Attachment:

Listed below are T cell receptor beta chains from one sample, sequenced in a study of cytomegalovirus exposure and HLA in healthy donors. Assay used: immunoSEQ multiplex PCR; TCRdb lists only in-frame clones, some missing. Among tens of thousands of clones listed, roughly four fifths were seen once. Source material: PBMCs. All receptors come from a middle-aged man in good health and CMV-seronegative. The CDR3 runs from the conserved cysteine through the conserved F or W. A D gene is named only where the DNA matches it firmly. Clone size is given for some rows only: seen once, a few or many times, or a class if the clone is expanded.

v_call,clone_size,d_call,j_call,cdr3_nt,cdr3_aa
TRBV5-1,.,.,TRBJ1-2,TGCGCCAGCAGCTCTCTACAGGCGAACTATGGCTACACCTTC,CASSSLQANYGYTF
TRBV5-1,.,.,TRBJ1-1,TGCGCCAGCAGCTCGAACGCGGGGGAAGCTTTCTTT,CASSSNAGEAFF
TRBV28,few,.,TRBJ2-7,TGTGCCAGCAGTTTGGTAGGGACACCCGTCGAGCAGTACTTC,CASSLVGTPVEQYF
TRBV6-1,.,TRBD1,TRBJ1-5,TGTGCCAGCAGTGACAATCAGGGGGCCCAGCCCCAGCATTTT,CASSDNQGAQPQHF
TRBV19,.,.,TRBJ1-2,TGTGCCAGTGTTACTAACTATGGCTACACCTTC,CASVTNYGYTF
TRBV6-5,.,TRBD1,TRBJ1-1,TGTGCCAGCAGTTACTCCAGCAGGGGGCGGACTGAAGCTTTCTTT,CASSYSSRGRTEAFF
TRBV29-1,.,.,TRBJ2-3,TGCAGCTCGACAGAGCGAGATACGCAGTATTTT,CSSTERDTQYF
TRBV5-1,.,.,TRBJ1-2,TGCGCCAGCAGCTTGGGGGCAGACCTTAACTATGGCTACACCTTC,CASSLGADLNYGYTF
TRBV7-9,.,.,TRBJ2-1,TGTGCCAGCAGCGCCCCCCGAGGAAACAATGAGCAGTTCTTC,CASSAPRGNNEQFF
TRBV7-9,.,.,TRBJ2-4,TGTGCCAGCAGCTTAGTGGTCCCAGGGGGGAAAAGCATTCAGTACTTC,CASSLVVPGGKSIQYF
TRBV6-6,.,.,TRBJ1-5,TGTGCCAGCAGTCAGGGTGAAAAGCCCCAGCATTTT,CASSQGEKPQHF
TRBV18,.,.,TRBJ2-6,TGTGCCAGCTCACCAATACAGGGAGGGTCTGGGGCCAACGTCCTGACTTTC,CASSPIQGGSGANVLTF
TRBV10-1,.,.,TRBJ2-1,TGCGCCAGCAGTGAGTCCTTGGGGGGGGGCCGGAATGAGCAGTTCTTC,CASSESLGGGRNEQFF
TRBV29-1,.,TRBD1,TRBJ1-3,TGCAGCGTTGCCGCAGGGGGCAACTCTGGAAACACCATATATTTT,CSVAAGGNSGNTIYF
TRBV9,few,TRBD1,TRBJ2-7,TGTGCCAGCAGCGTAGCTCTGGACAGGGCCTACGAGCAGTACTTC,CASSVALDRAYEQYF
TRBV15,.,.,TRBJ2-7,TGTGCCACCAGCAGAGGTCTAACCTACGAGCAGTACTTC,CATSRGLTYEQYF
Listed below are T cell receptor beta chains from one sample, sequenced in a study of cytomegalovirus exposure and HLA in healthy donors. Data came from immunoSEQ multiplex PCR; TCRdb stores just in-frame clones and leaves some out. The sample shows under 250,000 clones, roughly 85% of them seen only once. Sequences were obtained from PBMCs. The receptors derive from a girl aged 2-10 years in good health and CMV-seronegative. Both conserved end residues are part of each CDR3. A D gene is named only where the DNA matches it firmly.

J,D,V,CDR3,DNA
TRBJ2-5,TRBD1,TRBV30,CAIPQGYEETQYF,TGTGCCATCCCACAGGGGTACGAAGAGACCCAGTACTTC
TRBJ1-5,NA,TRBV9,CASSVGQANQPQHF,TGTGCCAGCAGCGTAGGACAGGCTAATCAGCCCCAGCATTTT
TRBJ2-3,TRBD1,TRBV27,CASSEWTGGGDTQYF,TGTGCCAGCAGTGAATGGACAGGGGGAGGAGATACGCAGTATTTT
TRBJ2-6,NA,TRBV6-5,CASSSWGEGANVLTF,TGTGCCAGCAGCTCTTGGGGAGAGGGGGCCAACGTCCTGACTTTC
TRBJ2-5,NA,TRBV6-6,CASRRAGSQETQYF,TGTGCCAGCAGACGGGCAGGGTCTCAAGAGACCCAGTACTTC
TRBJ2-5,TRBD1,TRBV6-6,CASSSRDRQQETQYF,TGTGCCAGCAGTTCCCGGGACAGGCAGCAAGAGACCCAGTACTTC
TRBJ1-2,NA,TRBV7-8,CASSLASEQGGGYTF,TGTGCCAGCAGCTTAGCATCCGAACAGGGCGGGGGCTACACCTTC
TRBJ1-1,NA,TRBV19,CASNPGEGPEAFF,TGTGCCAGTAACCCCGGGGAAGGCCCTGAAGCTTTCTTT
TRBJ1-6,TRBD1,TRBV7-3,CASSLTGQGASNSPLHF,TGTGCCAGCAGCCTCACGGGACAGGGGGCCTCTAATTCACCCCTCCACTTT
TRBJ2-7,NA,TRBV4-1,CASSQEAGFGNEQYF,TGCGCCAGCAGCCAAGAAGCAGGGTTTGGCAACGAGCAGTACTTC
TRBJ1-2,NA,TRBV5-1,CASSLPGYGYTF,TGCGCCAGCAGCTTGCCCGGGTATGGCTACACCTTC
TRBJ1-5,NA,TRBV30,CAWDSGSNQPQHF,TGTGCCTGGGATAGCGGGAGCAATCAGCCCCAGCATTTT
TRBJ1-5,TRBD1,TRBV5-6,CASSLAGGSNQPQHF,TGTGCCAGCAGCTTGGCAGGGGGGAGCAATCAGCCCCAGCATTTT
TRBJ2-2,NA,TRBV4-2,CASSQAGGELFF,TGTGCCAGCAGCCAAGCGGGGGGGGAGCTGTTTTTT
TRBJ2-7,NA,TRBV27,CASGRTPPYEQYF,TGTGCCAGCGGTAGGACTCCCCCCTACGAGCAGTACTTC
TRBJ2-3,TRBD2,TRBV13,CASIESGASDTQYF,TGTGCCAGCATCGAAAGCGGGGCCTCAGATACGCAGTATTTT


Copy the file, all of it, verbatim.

Listed below are T cell receptor beta chains from one sample, sequenced in a study of cytomegalovirus exposure and HLA in healthy donors. Assay used: immunoSEQ multiplex PCR; TCRdb lists only in-frame clones, some missing. Among tens of thousands of clones listed, roughly four fifths were seen once. Source material: PBMCs. All receptors come from a middle-aged man in good health and CMV-seronegative. The CDR3 runs from the conserved cysteine through the conserved F or W. A D gene is named only where the DNA matches it firmly. Clone size is given for some rows only: seen once, a few or many times, or a class if the clone is expanded.

v_call,clone_size,d_call,j_call,cdr3_nt,cdr3_aa
TRBV5-1,.,.,TRBJ1-2,TGCGCCAGCAGCTCTCTACAGGCGAACTATGGCTACACCTTC,CASSSLQANYGYTF
TRBV5-1,.,.,TRBJ1-1,TGCGCCAGCAGCTCGAACGCGGGGGAAGCTTTCTTT,CASSSNAGEAFF
TRBV28,few,.,TRBJ2-7,TGTGCCAGCAGTTTGGTAGGGACACCCGTCGAGCAGTACTTC,CASSLVGTPVEQYF
TRBV6-1,.,TRBD1,TRBJ1-5,TGTGCCAGCAGTGACAATCAGGGGGCCCAGCCCCAGCATTTT,CASSDNQGAQPQHF
TRBV19,.,.,TRBJ1-2,TGTGCCAGTGTTACTAACTATGGCTACACCTTC,CASVTNYGYTF
TRBV6-5,.,TRBD1,TRBJ1-1,TGTGCCAGCAGTTACTCCAGCAGGGGGCGGACTGAAGCTTTCTTT,CASSYSSRGRTEAFF
TRBV29-1,.,.,TRBJ2-3,TGCAGCTCGACAGAGCGAGATACGCAGTATTTT,CSSTERDTQYF
TRBV5-1,.,.,TRBJ1-2,TGCGCCAGCAGCTTGGGGGCAGACCTTAACTATGGCTACACCTTC,CASSLGADLNYGYTF
TRBV7-9,.,.,TRBJ2-1,TGTGCCAGCAGCGCCCCCCGAGGAAACAATGAGCAGTTCTTC,CASSAPRGNNEQFF
TRBV7-9,.,.,TRBJ2-4,TGTGCCAGCAGCTTAGTGGTCCCAGGGGGGAAAAGCATTCAGTACTTC,CASSLVVPGGKSIQYF
TRBV6-6,.,.,TRBJ1-5,TGTGCCAGCAGTCAGGGTGAAAAGCCCCAGCATTTT,CASSQGEKPQHF
TRBV18,.,.,TRBJ2-6,TGTGCCAGCTCACCAATACAGGGAGGGTCTGGGGCCAACGTCCTGACTTTC,CASSPIQGGSGANVLTF
TRBV10-1,.,.,TRBJ2-1,TGCGCCAGCAGTGAGTCCTTGGGGGGGGGCCGGAATGAGCAGTTCTTC,CASSESLGGGRNEQFF
TRBV29-1,.,TRBD1,TRBJ1-3,TGCAGCGTTGCCGCAGGGGGCAACTCTGGAAACACCATATATTTT,CSVAAGGNSGNTIYF
TRBV9,few,TRBD1,TRBJ2-7,TGTGCCAGCAGCGTAGCTCTGGACAGGGCCTACGAGCAGTACTTC,CASSVALDRAYEQYF
TRBV15,.,.,TRBJ2-7,TGTGCCACCAGCAGAGGTCTAACCTACGAGCAGTACTTC,CATSRGLTYEQYF
Listed below are T cell receptor beta chains from one sample, sequenced in a study of cytomegalovirus exposure and HLA in healthy donors. Data came from immunoSEQ multiplex PCR; TCRdb stores just in-frame clones and leaves some out. The sample shows under 250,000 clones, roughly 85% of them seen only once. Sequences were obtained from PBMCs. The receptors derive from a girl aged 2-10 years in good health and CMV-seronegative. Both conserved end residues are part of each CDR3. A D gene is named only where the DNA matches it firmly.

J,D,V,CDR3,DNA
TRBJ2-5,TRBD1,TRBV30,CAIPQGYEETQYF,TGTGCCATCCCACAGGGGTACGAAGAGACCCAGTACTTC
TRBJ1-5,NA,TRBV9,CASSVGQANQPQHF,TGTGCCAGCAGCGTAGGACAGGCTAATCAGCCCCAGCATTTT
TRBJ2-3,TRBD1,TRBV27,CASSEWTGGGDTQYF,TGTGCCAGCAGTGAATGGACAGGGGGAGGAGATACGCAGTATTTT
TRBJ2-6,NA,TRBV6-5,CASSSWGEGANVLTF,TGTGCCAGCAGCTCTTGGGGAGAGGGGGCCAACGTCCTGACTTTC
TRBJ2-5,NA,TRBV6-6,CASRRAGSQETQYF,TGTGCCAGCAGACGGGCAGGGTCTCAAGAGACCCAGTACTTC
TRBJ2-5,TRBD1,TRBV6-6,CASSSRDRQQETQYF,TGTGCCAGCAGTTCCCGGGACAGGCAGCAAGAGACCCAGTACTTC
TRBJ1-2,NA,TRBV7-8,CASSLASEQGGGYTF,TGTGCCAGCAGCTTAGCATCCGAACAGGGCGGGGGCTACACCTTC
TRBJ1-1,NA,TRBV19,CASNPGEGPEAFF,TGTGCCAGTAACCCCGGGGAAGGCCCTGAAGCTTTCTTT
TRBJ1-6,TRBD1,TRBV7-3,CASSLTGQGASNSPLHF,TGTGCCAGCAGCCTCACGGGACAGGGGGCCTCTAATTCACCCCTCCACTTT
TRBJ2-7,NA,TRBV4-1,CASSQEAGFGNEQYF,TGCGCCAGCAGCCAAGAAGCAGGGTTTGGCAACGAGCAGTACTTC
TRBJ1-2,NA,TRBV5-1,CASSLPGYGYTF,TGCGCCAGCAGCTTGCCCGGGTATGGCTACACCTTC
TRBJ1-5,NA,TRBV30,CAWDSGSNQPQHF,TGTGCCTGGGATAGCGGGAGCAATCAGCCCCAGCATTTT
TRBJ1-5,TRBD1,TRBV5-6,CASSLAGGSNQPQHF,TGTGCCAGCAGCTTGGCAGGGGGGAGCAATCAGCCCCAGCATTTT
TRBJ2-2,NA,TRBV4-2,CASSQAGGELFF,TGTGCCAGCAGCCAAGCGGGGGGGGAGCTGTTTTTT
TRBJ2-7,NA,TRBV27,CASGRTPPYEQYF,TGTGCCAGCGGTAGGACTCCCCCCTACGAGCAGTACTTC
TRBJ2-3,TRBD2,TRBV13,CASIESGASDTQYF,TGTGCCAGCATCGAAAGCGGGGCCTCAGATACGCAGTATTTT